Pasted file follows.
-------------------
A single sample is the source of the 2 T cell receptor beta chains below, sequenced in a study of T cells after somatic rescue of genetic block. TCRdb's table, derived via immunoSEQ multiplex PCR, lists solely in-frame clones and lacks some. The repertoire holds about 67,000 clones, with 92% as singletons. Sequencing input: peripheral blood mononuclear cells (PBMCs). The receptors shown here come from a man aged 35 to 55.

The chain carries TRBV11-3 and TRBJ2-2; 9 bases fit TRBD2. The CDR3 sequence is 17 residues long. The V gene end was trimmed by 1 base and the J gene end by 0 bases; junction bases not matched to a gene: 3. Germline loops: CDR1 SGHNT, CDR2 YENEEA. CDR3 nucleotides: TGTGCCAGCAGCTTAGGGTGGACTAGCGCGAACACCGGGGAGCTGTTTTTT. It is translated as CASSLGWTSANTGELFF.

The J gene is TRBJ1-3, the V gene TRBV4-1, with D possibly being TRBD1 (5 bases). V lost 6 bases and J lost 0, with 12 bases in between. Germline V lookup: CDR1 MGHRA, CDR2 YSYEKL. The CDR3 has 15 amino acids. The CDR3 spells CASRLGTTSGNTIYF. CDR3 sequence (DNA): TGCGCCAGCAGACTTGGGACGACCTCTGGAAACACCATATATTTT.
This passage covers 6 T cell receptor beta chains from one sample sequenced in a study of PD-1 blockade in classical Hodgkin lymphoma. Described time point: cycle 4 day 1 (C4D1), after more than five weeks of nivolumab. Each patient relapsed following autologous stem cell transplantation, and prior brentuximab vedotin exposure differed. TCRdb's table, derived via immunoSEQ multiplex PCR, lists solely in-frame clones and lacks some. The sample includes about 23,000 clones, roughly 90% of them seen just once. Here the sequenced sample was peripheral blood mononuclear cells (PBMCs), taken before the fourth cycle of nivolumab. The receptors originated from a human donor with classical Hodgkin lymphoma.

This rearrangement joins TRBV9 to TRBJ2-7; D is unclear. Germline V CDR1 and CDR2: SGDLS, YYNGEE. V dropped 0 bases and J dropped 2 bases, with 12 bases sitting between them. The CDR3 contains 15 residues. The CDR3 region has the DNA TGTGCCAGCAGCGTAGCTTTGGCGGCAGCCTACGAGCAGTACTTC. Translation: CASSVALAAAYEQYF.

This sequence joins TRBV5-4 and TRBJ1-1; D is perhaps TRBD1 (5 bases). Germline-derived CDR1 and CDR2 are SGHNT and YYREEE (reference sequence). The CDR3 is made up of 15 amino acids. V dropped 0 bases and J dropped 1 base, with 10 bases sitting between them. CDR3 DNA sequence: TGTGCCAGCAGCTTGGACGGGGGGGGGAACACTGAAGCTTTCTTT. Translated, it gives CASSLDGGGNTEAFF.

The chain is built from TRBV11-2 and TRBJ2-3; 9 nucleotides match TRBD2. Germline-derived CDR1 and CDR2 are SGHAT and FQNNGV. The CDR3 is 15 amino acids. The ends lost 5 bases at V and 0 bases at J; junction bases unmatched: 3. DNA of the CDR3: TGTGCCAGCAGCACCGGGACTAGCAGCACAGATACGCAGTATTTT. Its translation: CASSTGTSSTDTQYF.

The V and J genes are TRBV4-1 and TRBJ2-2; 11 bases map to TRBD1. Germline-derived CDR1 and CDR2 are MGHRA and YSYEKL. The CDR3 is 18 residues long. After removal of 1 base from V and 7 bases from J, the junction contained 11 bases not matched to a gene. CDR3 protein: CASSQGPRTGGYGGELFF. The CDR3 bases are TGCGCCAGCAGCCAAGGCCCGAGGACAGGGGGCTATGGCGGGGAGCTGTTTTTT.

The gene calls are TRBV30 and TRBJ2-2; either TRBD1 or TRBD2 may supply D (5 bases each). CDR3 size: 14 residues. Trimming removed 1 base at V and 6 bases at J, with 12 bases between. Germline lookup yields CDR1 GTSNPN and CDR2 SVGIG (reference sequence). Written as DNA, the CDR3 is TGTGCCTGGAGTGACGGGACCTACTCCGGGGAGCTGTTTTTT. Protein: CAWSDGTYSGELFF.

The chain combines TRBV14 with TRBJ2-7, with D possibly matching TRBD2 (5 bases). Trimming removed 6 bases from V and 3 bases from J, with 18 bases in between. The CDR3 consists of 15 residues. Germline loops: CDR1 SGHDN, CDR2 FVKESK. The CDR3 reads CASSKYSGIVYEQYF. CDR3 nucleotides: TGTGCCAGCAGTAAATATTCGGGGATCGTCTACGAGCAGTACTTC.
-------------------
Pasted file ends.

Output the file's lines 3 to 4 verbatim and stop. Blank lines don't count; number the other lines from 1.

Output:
The J gene is TRBJ1-3, the V gene TRBV4-1, with D possibly being TRBD1 (5 bases). V lost 6 bases and J lost 0, with 12 bases in between. Germline V lookup: CDR1 MGHRA, CDR2 YSYEKL. The CDR3 has 15 amino acids. The CDR3 spells CASRLGTTSGNTIYF. CDR3 sequence (DNA): TGCGCCAGCAGACTTGGGACGACCTCTGGAAACACCATATATTTT.
This passage covers 6 T cell receptor beta chains from one sample sequenced in a study of PD-1 blockade in classical Hodgkin lymphoma. Described time point: cycle 4 day 1 (C4D1), after more than five weeks of nivolumab. Each patient relapsed following autologous stem cell transplantation, and prior brentuximab vedotin exposure differed. TCRdb's table, derived via immunoSEQ multiplex PCR, lists solely in-frame clones and lacks some. The sample includes about 23,000 clones, roughly 90% of them seen just once. Here the sequenced sample was peripheral blood mononuclear cells (PBMCs), taken before the fourth cycle of nivolumab. The receptors originated from a human donor with classical Hodgkin lymphoma.